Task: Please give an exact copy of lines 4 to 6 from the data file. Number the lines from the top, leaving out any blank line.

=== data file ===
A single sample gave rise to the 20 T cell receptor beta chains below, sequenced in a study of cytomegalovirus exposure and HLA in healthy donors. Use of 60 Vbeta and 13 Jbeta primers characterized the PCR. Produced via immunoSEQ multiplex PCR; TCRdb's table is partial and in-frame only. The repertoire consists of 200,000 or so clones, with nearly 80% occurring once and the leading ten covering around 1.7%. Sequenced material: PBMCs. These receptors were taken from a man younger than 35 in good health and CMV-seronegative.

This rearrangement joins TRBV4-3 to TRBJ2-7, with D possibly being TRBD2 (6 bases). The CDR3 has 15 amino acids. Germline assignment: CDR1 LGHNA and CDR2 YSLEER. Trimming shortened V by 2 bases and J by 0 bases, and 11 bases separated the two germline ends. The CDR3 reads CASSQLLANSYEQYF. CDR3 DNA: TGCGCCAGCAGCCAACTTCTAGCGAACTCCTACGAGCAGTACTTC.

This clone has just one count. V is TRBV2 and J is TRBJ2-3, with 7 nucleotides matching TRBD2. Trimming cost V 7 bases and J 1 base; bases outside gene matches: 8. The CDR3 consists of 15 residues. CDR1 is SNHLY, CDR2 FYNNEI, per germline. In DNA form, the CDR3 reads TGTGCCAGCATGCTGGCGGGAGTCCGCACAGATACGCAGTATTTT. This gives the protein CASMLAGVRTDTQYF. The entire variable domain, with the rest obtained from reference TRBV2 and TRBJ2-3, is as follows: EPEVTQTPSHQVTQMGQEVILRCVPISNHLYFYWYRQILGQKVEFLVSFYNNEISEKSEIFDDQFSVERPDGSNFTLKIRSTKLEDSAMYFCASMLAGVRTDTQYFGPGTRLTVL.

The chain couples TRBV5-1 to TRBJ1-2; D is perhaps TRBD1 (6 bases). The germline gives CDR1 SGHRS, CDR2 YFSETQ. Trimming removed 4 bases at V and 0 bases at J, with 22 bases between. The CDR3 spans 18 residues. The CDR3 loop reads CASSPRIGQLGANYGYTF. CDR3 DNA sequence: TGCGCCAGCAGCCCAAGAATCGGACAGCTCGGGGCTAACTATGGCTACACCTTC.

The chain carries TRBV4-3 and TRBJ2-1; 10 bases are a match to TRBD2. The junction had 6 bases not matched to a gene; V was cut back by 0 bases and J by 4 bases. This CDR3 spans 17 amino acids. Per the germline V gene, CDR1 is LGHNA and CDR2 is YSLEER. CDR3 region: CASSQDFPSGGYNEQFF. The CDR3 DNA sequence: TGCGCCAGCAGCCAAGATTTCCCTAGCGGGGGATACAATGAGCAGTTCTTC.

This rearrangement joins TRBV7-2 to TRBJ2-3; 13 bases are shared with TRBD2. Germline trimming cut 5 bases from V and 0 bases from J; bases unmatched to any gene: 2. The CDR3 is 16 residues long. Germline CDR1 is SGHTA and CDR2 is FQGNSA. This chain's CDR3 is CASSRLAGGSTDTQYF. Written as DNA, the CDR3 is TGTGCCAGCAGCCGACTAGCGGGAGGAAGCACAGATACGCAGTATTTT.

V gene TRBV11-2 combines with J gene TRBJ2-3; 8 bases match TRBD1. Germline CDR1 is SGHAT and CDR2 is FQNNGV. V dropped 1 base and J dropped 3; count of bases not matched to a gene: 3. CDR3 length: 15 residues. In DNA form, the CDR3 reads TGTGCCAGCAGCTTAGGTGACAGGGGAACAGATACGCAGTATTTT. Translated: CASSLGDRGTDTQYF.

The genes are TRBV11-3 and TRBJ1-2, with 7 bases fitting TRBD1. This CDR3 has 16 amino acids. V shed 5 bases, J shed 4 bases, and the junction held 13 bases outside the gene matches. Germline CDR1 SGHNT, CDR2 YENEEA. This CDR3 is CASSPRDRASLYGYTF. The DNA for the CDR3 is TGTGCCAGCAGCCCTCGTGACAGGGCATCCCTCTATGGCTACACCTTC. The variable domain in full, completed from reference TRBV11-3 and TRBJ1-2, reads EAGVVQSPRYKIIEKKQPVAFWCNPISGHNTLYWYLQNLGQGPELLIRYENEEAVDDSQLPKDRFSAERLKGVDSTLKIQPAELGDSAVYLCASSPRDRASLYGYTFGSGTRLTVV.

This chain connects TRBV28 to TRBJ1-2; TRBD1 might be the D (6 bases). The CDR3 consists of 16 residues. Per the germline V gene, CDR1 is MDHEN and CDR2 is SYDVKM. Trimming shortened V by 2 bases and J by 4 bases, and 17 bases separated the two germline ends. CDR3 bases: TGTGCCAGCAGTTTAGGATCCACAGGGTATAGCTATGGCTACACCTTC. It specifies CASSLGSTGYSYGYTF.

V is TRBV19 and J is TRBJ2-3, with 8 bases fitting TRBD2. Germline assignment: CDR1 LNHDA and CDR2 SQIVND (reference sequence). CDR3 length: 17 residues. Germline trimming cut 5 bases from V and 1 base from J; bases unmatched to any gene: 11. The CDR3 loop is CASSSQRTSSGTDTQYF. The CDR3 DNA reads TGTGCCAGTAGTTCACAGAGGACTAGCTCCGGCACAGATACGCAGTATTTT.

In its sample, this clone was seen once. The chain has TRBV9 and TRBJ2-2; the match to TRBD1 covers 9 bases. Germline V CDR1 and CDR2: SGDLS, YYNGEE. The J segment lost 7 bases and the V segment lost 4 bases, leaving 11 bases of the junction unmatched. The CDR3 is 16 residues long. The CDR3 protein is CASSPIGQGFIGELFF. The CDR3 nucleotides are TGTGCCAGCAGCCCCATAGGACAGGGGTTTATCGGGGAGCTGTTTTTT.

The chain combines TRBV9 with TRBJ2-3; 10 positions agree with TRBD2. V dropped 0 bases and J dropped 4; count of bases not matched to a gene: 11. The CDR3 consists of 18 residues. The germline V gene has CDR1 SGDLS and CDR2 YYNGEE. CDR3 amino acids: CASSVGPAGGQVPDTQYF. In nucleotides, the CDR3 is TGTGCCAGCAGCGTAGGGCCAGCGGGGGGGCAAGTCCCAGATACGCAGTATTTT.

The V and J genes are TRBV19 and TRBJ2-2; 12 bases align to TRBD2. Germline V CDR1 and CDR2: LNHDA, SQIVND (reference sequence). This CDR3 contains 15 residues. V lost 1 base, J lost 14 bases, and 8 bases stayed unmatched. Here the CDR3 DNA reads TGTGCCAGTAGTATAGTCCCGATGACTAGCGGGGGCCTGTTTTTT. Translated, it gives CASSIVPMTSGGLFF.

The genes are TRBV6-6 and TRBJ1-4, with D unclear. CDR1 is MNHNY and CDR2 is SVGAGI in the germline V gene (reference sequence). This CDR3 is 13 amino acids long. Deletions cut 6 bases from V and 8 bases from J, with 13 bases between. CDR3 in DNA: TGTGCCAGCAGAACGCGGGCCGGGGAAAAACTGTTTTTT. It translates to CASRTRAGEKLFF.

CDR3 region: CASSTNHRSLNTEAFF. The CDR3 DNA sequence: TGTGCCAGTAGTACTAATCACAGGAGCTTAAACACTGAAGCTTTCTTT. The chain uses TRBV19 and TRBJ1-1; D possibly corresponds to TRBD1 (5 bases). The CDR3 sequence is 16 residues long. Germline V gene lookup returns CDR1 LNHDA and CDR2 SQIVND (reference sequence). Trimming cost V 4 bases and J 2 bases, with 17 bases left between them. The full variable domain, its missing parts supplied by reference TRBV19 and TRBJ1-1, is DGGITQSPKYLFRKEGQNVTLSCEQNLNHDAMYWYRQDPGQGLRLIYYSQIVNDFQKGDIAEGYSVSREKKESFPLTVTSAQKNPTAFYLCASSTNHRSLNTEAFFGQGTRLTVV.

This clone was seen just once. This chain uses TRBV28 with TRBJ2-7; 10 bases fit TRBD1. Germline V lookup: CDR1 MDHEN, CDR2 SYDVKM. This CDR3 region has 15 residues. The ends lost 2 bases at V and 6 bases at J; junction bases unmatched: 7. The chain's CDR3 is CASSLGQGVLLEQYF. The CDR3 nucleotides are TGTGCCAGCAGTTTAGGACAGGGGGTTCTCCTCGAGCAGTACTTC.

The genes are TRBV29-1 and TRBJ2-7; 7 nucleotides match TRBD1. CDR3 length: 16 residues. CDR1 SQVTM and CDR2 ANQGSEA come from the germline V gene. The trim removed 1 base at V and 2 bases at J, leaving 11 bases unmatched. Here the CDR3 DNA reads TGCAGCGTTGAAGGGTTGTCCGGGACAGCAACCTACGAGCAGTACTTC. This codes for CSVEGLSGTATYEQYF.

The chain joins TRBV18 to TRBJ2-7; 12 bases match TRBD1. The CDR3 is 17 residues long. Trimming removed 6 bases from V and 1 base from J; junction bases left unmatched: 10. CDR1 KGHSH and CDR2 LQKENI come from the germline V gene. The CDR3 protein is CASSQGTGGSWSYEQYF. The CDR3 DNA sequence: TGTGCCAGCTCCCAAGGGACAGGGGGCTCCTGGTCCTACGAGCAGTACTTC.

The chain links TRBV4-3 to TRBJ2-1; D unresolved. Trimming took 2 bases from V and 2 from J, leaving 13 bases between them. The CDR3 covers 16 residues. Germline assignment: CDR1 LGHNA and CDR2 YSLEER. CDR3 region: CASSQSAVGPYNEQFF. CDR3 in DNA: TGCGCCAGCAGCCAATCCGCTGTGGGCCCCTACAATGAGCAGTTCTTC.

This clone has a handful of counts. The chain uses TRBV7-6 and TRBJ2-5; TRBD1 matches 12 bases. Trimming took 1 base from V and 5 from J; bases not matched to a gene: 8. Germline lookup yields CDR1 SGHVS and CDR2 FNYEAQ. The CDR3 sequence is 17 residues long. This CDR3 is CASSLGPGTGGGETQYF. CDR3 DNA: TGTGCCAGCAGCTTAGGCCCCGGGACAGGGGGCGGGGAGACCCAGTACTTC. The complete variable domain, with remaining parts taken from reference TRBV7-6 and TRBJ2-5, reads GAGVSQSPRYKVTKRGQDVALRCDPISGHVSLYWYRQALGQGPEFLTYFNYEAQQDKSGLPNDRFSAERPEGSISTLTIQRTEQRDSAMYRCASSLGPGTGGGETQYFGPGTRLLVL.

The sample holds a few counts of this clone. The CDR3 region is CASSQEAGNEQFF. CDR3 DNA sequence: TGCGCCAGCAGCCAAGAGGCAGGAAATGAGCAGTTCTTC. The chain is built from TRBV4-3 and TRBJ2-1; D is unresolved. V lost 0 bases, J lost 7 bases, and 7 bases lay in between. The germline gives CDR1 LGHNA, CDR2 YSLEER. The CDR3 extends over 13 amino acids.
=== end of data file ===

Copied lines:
The chain couples TRBV5-1 to TRBJ1-2; D is perhaps TRBD1 (6 bases). The germline gives CDR1 SGHRS, CDR2 YFSETQ. Trimming removed 4 bases at V and 0 bases at J, with 22 bases between. The CDR3 spans 18 residues. The CDR3 loop reads CASSPRIGQLGANYGYTF. CDR3 DNA sequence: TGCGCCAGCAGCCCAAGAATCGGACAGCTCGGGGCTAACTATGGCTACACCTTC.

The chain carries TRBV4-3 and TRBJ2-1; 10 bases are a match to TRBD2. The junction had 6 bases not matched to a gene; V was cut back by 0 bases and J by 4 bases. This CDR3 spans 17 amino acids. Per the germline V gene, CDR1 is LGHNA and CDR2 is YSLEER. CDR3 region: CASSQDFPSGGYNEQFF. The CDR3 DNA sequence: TGCGCCAGCAGCCAAGATTTCCCTAGCGGGGGATACAATGAGCAGTTCTTC.

This rearrangement joins TRBV7-2 to TRBJ2-3; 13 bases are shared with TRBD2. Germline trimming cut 5 bases from V and 0 bases from J; bases unmatched to any gene: 2. The CDR3 is 16 residues long. Germline CDR1 is SGHTA and CDR2 is FQGNSA. This chain's CDR3 is CASSRLAGGSTDTQYF. Written as DNA, the CDR3 is TGTGCCAGCAGCCGACTAGCGGGAGGAAGCACAGATACGCAGTATTTT.